Thomas B. Wood, OD

 Mary J. Mantini, OD

Clear Vision Begins with Healthy Eyes.

Conjunctivitis


Conjunctivitis is an inflammation or infection of the conjunctiva, the thin transparent layer of tissue that lines the inner surface of the eyelid and covers the white part of the eye. Conjunctivitis, often called “pink eye,” is a common eye disease, especially in children. It may affect one or both eyes. Some forms of conjunctivitis can be highly contagious and easily spread in schools and at home. While conjunctivitis is usually a minor eye infection, sometimes it can develop into a more serious problem.

 

People with conjunctivitis may experience the following symptoms:

  • A gritty feeling in one or both eyes
  • Itching or burning sensation in one or both eyes
  • Excessive tearing
  • Discharge coming from one or both eyes
  • Swollen eyelids
  • Pink discoloration to the whites of one or both eyes
  • Increased sensitivity to light

 

The cause of conjunctivitis varies depending on the offending agent. There are three main categories of conjunctivitis:

 

Allergic Conjunctivitis

 

  • Allergic Conjunctivitis occurs more commonly among people who already have seasonal allergies. At some point they come into contact with a substance that triggers an allergic reaction in their eyes.
  • Giant Papillary Conjunctivitis is a type of allergic conjunctivitis caused by the chronic presence of a foreign body in the eye. This condition occurs predominantly with people who wear hard or rigid contact lenses, wear soft contact lenses that are not replaced frequently, have an exposed suture on the surface or the eye, or have a glass eye.

 

Infectious Conjunctivitis

 

  • Bacterial Conjunctivitis is an infection most often caused by staphylococcal or streptococcal bacteria from your own skin or respiratory system. Infection can also occur by transmittal from insects, physical contact with other people, poor hygiene (touching the eye with unclean hands), or by use of contaminated eye makeup and facial lotions.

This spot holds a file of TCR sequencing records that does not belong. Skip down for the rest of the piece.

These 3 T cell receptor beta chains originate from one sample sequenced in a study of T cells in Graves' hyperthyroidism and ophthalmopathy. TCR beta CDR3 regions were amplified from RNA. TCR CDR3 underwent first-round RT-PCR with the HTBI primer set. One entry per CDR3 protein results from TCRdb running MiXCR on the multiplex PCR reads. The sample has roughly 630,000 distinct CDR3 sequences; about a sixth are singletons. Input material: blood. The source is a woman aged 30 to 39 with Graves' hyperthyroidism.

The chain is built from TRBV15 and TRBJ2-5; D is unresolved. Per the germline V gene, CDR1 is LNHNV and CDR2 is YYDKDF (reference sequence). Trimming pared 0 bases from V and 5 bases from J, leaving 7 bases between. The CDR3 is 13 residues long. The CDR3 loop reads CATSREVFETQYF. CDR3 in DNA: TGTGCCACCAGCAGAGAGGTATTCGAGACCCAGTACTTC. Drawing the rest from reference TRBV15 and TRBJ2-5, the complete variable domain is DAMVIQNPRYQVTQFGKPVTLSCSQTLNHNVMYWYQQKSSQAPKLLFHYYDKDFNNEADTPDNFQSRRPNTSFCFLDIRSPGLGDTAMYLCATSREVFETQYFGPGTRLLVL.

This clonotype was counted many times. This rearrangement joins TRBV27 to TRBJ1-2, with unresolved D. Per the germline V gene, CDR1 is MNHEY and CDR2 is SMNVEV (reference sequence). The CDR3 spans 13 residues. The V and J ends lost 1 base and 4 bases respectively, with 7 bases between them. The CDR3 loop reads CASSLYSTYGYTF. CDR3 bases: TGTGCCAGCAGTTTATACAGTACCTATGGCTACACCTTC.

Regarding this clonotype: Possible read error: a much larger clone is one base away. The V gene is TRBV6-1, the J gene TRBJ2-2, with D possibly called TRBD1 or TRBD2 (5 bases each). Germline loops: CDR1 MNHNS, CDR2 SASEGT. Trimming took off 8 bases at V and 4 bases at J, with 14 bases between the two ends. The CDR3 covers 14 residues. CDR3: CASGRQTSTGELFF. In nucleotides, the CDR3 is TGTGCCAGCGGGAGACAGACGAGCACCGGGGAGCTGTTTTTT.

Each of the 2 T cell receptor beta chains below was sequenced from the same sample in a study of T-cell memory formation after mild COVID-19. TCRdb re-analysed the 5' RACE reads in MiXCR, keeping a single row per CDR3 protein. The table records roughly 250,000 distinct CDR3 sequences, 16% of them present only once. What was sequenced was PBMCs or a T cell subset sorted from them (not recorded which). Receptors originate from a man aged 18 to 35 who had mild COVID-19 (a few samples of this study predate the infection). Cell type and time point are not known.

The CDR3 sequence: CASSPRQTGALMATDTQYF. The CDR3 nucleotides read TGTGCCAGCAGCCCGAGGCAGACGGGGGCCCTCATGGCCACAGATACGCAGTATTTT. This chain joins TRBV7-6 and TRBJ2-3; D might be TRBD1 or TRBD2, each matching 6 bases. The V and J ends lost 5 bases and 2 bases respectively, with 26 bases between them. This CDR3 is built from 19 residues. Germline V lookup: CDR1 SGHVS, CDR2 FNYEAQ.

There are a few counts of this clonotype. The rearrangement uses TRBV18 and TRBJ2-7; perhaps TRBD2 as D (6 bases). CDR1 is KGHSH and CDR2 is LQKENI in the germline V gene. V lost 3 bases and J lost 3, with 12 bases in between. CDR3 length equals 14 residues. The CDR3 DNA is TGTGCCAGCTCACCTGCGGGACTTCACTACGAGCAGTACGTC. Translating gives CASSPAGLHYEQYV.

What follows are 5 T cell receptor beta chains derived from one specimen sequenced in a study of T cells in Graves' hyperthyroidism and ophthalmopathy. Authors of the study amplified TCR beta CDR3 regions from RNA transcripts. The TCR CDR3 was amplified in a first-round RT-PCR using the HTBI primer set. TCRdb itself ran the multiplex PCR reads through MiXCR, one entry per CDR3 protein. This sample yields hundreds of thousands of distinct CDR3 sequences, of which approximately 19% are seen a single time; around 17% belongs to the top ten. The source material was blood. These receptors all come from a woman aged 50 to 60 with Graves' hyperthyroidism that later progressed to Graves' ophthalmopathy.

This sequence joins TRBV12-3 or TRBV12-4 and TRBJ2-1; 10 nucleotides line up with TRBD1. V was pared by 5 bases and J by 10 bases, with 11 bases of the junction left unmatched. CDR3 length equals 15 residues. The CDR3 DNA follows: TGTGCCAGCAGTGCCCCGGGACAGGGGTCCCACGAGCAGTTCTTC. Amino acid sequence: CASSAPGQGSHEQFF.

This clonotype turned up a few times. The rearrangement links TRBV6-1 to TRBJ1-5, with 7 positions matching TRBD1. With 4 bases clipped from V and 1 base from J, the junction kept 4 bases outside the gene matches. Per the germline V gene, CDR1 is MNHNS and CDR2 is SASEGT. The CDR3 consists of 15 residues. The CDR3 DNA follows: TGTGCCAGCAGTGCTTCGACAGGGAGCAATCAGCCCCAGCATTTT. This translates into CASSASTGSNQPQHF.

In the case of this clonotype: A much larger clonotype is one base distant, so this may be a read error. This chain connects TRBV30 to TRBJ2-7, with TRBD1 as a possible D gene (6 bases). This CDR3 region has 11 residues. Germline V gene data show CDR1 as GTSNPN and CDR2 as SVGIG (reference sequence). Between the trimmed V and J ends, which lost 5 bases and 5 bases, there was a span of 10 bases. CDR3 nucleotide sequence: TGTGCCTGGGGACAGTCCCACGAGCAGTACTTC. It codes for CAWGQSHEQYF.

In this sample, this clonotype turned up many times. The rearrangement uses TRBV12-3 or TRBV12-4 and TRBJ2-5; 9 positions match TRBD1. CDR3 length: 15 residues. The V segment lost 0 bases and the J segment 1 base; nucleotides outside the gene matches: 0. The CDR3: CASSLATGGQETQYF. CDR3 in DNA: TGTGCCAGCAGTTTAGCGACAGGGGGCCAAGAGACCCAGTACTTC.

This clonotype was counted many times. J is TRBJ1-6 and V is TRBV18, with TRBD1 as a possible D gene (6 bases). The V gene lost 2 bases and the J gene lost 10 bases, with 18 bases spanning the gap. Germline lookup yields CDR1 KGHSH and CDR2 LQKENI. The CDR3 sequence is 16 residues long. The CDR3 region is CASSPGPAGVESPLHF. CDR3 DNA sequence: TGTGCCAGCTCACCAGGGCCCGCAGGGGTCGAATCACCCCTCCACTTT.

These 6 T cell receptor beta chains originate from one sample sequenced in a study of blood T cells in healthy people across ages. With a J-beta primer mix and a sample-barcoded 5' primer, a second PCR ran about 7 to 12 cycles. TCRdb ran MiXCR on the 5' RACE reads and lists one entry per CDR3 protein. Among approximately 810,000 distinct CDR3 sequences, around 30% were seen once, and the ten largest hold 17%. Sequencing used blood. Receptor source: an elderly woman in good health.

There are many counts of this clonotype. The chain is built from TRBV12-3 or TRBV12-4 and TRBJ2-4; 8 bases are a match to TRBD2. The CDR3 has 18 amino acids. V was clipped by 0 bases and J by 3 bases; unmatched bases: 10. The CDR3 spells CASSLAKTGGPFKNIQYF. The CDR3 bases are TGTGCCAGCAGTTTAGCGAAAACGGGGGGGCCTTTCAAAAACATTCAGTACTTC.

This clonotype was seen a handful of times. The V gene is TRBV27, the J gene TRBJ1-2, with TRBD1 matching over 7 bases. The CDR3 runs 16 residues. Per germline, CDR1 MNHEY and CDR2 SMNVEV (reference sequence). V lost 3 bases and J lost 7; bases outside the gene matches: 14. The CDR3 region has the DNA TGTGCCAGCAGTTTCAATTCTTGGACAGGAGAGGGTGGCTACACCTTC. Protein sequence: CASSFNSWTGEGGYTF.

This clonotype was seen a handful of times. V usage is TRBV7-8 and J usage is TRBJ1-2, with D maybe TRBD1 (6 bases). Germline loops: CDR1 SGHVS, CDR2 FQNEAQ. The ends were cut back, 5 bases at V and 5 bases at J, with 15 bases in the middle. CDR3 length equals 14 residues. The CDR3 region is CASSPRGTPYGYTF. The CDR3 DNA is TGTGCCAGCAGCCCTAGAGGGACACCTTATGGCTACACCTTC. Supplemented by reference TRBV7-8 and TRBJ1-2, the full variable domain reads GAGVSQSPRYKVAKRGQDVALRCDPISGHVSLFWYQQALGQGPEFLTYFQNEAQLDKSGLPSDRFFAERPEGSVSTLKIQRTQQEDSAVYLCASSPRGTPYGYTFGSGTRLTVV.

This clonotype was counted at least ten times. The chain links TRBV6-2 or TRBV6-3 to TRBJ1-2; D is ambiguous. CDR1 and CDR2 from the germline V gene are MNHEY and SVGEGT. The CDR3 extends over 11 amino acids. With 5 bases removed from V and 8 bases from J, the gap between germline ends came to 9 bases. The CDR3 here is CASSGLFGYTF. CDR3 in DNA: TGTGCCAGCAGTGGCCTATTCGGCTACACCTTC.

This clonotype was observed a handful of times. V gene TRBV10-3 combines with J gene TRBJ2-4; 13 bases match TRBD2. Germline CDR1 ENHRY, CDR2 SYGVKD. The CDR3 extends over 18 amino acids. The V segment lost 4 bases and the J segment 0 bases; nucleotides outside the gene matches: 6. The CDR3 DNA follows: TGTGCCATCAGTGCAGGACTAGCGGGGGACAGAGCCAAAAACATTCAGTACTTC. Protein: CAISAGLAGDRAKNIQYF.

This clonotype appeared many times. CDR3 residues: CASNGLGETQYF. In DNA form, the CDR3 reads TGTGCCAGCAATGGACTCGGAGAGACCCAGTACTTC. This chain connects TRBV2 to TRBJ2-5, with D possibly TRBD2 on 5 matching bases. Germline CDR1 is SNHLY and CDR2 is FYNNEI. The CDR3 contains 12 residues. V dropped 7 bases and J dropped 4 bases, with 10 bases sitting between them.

• Viral Conjunctivitis is most commonly caused by contagious viruses associated with the common cold. The primary means of contracting this is through exposure to coughing or sneezing by persons with upper respiratory tract infections. It can also occur as the virus spreads along the body’s own mucous membranes connecting lungs, throat, nose, tear ducts, and conjunctiva.

Treatment of Conjunctivitis

 

Cool compresses and artificial tears sometimes relieve discomfort in mild cases of allergic conjunctivitis. In more severe cases, non-steroidal anti-inflammatory medications and antihistamines may be prescribed. Cases of persistent allergic conjunctivitis may also require topical steroid eye drops. Bacterial conjunctivitis  is usually treated with antibiotic eye drops or ointments. There are no available drops or ointments to eradicate  viral conjunctivitis. Antibiotics will not cure a viral infection. Like a common cold, the virus just has to run its course, which may take up to two or three weeks in some cases. The symptoms can often be relieved with cool compresses and artificial tear solutions. For the worst cases, topical steroid drops may be prescribed to reduce the discomfort from inflammation, but do not shorten the course of the infection.